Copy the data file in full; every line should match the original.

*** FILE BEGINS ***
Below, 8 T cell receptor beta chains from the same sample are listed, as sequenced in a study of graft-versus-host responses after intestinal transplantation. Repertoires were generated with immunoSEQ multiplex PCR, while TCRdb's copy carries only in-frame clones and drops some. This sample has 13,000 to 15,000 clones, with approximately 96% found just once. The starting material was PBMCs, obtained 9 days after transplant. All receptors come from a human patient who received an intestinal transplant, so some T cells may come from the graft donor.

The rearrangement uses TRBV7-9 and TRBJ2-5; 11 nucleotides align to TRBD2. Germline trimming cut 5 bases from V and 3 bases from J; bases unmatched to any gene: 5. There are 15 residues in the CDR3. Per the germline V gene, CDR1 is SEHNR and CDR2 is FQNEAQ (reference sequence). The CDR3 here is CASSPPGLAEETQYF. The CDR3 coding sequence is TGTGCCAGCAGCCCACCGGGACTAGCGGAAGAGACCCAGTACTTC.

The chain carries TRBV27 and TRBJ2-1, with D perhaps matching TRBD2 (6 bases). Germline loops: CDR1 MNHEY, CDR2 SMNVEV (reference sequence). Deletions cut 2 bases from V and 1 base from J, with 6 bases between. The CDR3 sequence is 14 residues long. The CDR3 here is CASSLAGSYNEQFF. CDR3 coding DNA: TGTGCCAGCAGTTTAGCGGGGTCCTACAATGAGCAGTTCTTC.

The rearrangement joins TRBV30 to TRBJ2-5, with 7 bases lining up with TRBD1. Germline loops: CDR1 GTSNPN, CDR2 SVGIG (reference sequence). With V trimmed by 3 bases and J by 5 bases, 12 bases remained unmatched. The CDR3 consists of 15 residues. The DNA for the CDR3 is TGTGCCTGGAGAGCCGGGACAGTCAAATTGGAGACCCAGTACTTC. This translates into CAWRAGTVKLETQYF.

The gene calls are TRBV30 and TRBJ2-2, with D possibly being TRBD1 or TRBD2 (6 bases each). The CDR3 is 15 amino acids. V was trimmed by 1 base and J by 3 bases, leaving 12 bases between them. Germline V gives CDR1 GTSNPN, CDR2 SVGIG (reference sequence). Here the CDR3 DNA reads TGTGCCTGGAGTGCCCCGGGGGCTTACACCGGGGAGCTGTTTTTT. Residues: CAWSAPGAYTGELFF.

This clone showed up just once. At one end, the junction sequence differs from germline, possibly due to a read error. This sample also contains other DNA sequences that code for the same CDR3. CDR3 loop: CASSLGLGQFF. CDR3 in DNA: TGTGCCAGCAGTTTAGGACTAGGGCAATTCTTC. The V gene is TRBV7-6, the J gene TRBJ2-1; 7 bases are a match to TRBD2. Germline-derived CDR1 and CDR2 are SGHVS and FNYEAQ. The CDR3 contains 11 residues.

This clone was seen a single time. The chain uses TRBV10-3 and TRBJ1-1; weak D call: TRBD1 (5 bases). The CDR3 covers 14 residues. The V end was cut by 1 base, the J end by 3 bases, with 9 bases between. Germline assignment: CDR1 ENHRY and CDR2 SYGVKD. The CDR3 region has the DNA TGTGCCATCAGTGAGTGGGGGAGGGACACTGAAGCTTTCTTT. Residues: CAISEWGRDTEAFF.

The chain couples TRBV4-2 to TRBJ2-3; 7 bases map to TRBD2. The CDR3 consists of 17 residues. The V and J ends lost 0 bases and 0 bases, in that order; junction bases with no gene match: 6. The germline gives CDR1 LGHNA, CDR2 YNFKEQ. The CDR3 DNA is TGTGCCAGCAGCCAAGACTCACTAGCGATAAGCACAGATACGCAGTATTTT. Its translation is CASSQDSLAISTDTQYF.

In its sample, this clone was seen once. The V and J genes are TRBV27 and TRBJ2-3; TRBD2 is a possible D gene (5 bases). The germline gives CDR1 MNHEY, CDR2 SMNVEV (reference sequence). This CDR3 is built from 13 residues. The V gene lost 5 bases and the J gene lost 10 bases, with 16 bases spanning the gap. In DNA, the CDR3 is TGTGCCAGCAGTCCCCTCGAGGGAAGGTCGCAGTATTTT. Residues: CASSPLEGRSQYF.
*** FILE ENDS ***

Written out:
Below, 8 T cell receptor beta chains from the same sample are listed, as sequenced in a study of graft-versus-host responses after intestinal transplantation. Repertoires were generated with immunoSEQ multiplex PCR, while TCRdb's copy carries only in-frame clones and drops some. This sample has 13,000 to 15,000 clones, with approximately 96% found just once. The starting material was PBMCs, obtained 9 days after transplant. All receptors come from a human patient who received an intestinal transplant, so some T cells may come from the graft donor.

The rearrangement uses TRBV7-9 and TRBJ2-5; 11 nucleotides align to TRBD2. Germline trimming cut 5 bases from V and 3 bases from J; bases unmatched to any gene: 5. There are 15 residues in the CDR3. Per the germline V gene, CDR1 is SEHNR and CDR2 is FQNEAQ (reference sequence). The CDR3 here is CASSPPGLAEETQYF. The CDR3 coding sequence is TGTGCCAGCAGCCCACCGGGACTAGCGGAAGAGACCCAGTACTTC.

The chain carries TRBV27 and TRBJ2-1, with D perhaps matching TRBD2 (6 bases). Germline loops: CDR1 MNHEY, CDR2 SMNVEV (reference sequence). Deletions cut 2 bases from V and 1 base from J, with 6 bases between. The CDR3 sequence is 14 residues long. The CDR3 here is CASSLAGSYNEQFF. CDR3 coding DNA: TGTGCCAGCAGTTTAGCGGGGTCCTACAATGAGCAGTTCTTC.

The rearrangement joins TRBV30 to TRBJ2-5, with 7 bases lining up with TRBD1. Germline loops: CDR1 GTSNPN, CDR2 SVGIG (reference sequence). With V trimmed by 3 bases and J by 5 bases, 12 bases remained unmatched. The CDR3 consists of 15 residues. The DNA for the CDR3 is TGTGCCTGGAGAGCCGGGACAGTCAAATTGGAGACCCAGTACTTC. This translates into CAWRAGTVKLETQYF.

The gene calls are TRBV30 and TRBJ2-2, with D possibly being TRBD1 or TRBD2 (6 bases each). The CDR3 is 15 amino acids. V was trimmed by 1 base and J by 3 bases, leaving 12 bases between them. Germline V gives CDR1 GTSNPN, CDR2 SVGIG (reference sequence). Here the CDR3 DNA reads TGTGCCTGGAGTGCCCCGGGGGCTTACACCGGGGAGCTGTTTTTT. Residues: CAWSAPGAYTGELFF.

This clone showed up just once. At one end, the junction sequence differs from germline, possibly due to a read error. This sample also contains other DNA sequences that code for the same CDR3. CDR3 loop: CASSLGLGQFF. CDR3 in DNA: TGTGCCAGCAGTTTAGGACTAGGGCAATTCTTC. The V gene is TRBV7-6, the J gene TRBJ2-1; 7 bases are a match to TRBD2. Germline-derived CDR1 and CDR2 are SGHVS and FNYEAQ. The CDR3 contains 11 residues.

This clone was seen a single time. The chain uses TRBV10-3 and TRBJ1-1; weak D call: TRBD1 (5 bases). The CDR3 covers 14 residues. The V end was cut by 1 base, the J end by 3 bases, with 9 bases between. Germline assignment: CDR1 ENHRY and CDR2 SYGVKD. The CDR3 region has the DNA TGTGCCATCAGTGAGTGGGGGAGGGACACTGAAGCTTTCTTT. Residues: CAISEWGRDTEAFF.

The chain couples TRBV4-2 to TRBJ2-3; 7 bases map to TRBD2. The CDR3 consists of 17 residues. The V and J ends lost 0 bases and 0 bases, in that order; junction bases with no gene match: 6. The germline gives CDR1 LGHNA, CDR2 YNFKEQ. The CDR3 DNA is TGTGCCAGCAGCCAAGACTCACTAGCGATAAGCACAGATACGCAGTATTTT. Its translation is CASSQDSLAISTDTQYF.

In its sample, this clone was seen once. The V and J genes are TRBV27 and TRBJ2-3; TRBD2 is a possible D gene (5 bases). The germline gives CDR1 MNHEY, CDR2 SMNVEV (reference sequence). This CDR3 is built from 13 residues. The V gene lost 5 bases and the J gene lost 10 bases, with 16 bases spanning the gap. In DNA, the CDR3 is TGTGCCAGCAGTCCCCTCGAGGGAAGGTCGCAGTATTTT. Residues: CASSPLEGRSQYF.